Soon to be a reality. A driver drives a truck to a certain point on the motorway in the Netherlands. There it comes out. This fold then drives the trailer completely independently to a similar case from Leon. There, another driver enters and leads the group to the destination address.
A number of truck manufacturers and a few startups are currently busy developing these semi-automatic trucks. Rosa Thuis, a fourth-year student in international logistics engineering at Avance University of Applied Sciences in Breda, has researched the benefits of autonomous trucks.
Full driving automation (Level 5), in which the car performs all driving tasks by itself, without human intervention and even without space for a human driver, is currently not possible. Its infrastructure has not yet been adapted. Not all kinds of laws, rules and provisions have yet been adopted. However, semi-autonomous trucks already exist. Volvo is currently developing the Vera, which is a level 5 autonomous electric vehicle in which there is no longer even a driver’s cabin. It is designed to drive on a predetermined road. The vehicle is being tested in Gothenburg on a road transported goods from a logistics center to a port terminal. Einride, another Swedish company, is developing a fully autonomous truck. As with the Vera, there is nowhere for the driver. Here the driver can still control the car via remote control.
The driver will continue to drive himself for some time
Such a fully autonomous Level 5 vehicle is not a target for most manufacturers. Most developers focus on Level 4. The vehicle can handle all driving tasks, but the driver can still intervene on his own. It is also possible for the system to take control of the vehicle on the highway, but the driver himself will take the lead again for the road to the final destination.
Auto manufacturer Tesla is focusing on Autonomous Level 3 in developing a semi-autonomous truck. Additionally, the vehicle can perform most tasks, but human control is still essential. The systems in Level 2 can already be seen in daily practice; the truck has fully adaptive cruise control, proactive lane centering, and automatic emergency braking.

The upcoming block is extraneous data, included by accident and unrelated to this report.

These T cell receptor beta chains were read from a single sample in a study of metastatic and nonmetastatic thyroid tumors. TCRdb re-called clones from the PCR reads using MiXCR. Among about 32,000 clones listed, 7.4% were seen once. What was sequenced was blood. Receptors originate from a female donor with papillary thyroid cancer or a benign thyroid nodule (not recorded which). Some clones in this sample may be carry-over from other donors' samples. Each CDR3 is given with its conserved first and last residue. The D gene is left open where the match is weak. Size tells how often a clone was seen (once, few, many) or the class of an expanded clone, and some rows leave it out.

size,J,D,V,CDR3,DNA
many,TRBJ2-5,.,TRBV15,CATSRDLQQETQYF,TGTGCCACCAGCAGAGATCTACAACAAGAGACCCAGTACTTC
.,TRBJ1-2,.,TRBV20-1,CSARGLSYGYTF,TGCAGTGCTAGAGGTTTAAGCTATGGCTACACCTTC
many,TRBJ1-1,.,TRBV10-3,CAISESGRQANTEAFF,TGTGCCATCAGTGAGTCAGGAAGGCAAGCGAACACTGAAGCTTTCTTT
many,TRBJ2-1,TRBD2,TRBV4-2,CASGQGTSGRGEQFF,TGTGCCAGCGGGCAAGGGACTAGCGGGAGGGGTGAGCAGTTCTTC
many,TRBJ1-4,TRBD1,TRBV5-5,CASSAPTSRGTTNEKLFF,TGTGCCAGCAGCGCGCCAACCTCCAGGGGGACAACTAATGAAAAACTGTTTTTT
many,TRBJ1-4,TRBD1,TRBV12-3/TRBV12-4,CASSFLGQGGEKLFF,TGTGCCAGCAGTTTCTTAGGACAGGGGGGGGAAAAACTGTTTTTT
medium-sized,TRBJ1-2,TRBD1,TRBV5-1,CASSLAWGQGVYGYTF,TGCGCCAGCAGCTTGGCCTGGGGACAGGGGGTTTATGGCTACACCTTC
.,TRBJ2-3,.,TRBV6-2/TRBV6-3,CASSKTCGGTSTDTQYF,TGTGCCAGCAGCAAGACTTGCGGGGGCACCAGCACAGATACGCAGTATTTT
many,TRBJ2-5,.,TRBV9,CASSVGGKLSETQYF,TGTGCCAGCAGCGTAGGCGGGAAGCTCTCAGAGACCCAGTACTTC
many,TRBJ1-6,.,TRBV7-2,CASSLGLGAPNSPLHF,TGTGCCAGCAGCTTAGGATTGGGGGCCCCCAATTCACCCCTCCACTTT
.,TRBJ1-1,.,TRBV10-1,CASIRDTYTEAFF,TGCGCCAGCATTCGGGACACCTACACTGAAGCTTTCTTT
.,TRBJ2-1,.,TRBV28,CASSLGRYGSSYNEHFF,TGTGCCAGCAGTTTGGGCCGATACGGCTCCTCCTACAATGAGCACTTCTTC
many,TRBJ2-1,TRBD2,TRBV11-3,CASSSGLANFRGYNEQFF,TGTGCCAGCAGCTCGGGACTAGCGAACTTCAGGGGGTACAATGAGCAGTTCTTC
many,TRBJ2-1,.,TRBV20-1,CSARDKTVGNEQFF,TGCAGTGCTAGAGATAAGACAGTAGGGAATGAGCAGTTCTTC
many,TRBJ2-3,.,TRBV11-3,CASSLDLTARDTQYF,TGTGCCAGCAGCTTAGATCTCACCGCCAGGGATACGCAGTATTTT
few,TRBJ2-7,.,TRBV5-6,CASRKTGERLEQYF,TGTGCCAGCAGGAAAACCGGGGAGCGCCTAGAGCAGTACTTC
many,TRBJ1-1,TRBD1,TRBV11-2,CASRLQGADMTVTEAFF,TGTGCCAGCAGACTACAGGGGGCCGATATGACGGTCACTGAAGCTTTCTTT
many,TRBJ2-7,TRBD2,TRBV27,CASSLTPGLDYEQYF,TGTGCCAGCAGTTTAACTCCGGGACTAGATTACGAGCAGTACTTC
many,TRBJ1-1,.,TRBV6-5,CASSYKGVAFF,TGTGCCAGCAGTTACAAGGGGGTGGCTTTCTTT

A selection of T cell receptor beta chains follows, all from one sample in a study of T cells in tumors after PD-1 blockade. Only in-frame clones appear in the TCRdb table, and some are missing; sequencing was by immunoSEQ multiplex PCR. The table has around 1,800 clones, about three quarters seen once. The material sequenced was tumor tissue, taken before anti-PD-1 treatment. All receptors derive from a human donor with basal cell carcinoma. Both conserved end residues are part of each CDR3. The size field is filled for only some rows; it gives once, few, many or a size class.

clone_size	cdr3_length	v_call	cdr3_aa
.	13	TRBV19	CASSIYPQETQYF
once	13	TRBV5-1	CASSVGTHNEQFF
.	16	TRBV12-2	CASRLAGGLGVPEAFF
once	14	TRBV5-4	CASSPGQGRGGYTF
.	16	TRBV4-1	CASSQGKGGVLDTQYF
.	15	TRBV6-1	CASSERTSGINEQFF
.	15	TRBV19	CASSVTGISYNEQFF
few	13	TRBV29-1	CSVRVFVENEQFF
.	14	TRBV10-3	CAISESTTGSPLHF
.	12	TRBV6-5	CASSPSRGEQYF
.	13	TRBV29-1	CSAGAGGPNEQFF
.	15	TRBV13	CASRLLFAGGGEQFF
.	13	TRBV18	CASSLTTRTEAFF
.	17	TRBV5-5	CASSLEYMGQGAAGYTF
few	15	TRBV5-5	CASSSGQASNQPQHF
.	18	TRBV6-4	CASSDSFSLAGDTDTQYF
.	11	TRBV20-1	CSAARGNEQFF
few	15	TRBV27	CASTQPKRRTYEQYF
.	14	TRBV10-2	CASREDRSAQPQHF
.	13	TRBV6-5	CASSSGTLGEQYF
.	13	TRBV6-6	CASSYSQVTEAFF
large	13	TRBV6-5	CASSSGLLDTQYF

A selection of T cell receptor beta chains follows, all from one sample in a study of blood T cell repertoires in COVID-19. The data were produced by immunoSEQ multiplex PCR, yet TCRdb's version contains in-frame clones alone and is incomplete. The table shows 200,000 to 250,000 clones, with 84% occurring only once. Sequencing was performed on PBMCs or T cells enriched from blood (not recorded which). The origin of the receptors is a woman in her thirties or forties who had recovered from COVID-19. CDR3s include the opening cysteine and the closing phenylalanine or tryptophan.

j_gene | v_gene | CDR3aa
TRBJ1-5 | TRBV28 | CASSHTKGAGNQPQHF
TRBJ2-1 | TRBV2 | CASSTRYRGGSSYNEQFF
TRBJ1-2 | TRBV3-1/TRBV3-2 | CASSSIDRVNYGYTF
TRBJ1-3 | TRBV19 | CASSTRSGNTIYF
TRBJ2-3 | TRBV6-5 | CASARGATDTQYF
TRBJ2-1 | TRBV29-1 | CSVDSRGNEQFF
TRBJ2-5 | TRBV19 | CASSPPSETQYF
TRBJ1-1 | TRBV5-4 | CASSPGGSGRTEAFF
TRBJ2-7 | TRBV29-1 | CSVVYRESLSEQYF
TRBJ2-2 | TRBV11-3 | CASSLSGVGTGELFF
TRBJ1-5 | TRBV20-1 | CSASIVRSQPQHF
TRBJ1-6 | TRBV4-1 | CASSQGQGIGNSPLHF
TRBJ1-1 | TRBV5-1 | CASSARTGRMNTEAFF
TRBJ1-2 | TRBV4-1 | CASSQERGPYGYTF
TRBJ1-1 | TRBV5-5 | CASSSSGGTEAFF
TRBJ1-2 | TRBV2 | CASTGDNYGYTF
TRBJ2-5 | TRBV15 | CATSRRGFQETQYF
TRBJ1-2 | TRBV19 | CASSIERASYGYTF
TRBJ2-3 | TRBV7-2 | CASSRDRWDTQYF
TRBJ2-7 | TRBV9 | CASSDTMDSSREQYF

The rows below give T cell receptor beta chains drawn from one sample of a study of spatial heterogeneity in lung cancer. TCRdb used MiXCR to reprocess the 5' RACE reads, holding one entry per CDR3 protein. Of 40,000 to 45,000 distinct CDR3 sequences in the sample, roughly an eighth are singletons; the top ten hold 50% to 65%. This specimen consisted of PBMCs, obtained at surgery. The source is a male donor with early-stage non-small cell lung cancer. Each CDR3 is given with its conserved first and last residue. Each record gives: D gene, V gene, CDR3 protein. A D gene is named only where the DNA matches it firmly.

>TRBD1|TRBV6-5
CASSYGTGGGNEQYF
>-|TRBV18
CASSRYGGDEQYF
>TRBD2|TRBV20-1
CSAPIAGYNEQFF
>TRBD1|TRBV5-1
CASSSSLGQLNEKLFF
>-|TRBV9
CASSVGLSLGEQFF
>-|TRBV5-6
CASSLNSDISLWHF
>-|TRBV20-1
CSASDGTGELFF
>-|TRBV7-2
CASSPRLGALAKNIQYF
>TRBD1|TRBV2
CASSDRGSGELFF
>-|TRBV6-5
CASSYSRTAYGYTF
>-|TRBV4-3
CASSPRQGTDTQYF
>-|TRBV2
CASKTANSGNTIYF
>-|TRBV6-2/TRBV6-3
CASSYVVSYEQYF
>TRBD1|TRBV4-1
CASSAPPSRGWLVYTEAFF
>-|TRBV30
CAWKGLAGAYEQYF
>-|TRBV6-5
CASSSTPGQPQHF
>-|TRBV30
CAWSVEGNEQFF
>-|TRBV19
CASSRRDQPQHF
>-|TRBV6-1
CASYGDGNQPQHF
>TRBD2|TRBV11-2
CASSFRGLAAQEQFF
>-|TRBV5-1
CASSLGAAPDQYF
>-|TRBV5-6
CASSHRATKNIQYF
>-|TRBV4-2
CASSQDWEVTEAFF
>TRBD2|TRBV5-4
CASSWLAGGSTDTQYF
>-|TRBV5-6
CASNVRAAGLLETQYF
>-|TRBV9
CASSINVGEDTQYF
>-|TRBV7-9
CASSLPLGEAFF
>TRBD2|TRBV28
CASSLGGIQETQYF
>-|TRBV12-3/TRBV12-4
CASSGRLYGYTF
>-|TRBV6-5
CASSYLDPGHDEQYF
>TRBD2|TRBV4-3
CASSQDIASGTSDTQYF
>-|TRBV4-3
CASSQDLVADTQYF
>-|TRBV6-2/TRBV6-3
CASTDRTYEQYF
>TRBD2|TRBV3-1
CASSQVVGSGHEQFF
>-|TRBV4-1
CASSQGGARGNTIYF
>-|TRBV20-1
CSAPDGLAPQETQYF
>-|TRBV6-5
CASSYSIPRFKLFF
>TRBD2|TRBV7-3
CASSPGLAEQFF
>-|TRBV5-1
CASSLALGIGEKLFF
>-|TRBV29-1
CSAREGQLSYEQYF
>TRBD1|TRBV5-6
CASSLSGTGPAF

High road safety
But why do companies want such an autonomous truck? One reason for this is the increased road safety. In the Netherlands alone, 17 truck groups suffer an accident or breakdown due to technical problems every day. Between 2009 and 2018, there were an average of 80 road deaths per year with an articulated truck. If all trucks were autonomous, the “human error” factor – like a small sleep behind the wheel or operator error – would be eliminated.
But before autonomous vehicles can increase driving safety, they must undergo extensive testing. Because only if they don’t make mistakes can they increase road safety. Another advantage of autonomous trucks is that the costs are lower. At level 4, for example, fewer driver breaks are required.
With fully autonomous trucks, there are no additional driver costs whatsoever. In addition, such a vehicle can adapt to traffic faster than humans, making the journey smoother. This also reduces fuel costs. Wages and fuel together account for about 80 percent of total logistics operation costs.
With electric trucks, the battery can be used better by driving more smoothly, so it is charged less frequently. As a result, the truck should also stop less. Ideally, autonomous trucks drive between axles at night. Then there is less chance of disruptions due to reduced traffic. In combination with alternative fuels or drives, this means significant reductions in traffic noise and emissions. “Autonomous driving has the potential to increase road safety, reduce costs and reduce travel time,” Rosa Thuis says.
Development is fast
Autonomous driving trucks are now rapidly being developed. In the United States, these trucks actually drive a few places. Tu Simple completed five flights in two weeks, with USPS trailers transporting more than 800 miles.
Thanks to these innovations, all kinds of driving support functions are also available for the current generation of trucks. This includes adaptive cruise control, automatic lane mapping and engine management systems to improve driving. But also the cameras that replace the mirrors. In addition, there will be technologies such as lidar and autonomous control. “These features support the driver and mean more safety, economy and efficiency,” says Rosa Thuis. “The next step might be to change the driver’s role. He controls only a few parts of the journey and leaves the rest of the transport path to the system.”
The development of a reliable self-driving vehicle is one thing. However, much remains to be done. For example, infrastructure modifications are required. Control systems must be established. Legislation and regulations are needed. “There are many reasons why this development will be of great benefit to society from a social, environmental, technical and economic point of view,” Rosa Thuis says. On the other hand, this is likely to provoke resistance from some. Overcoming this resistance could be the biggest challenge in achieving this development. “
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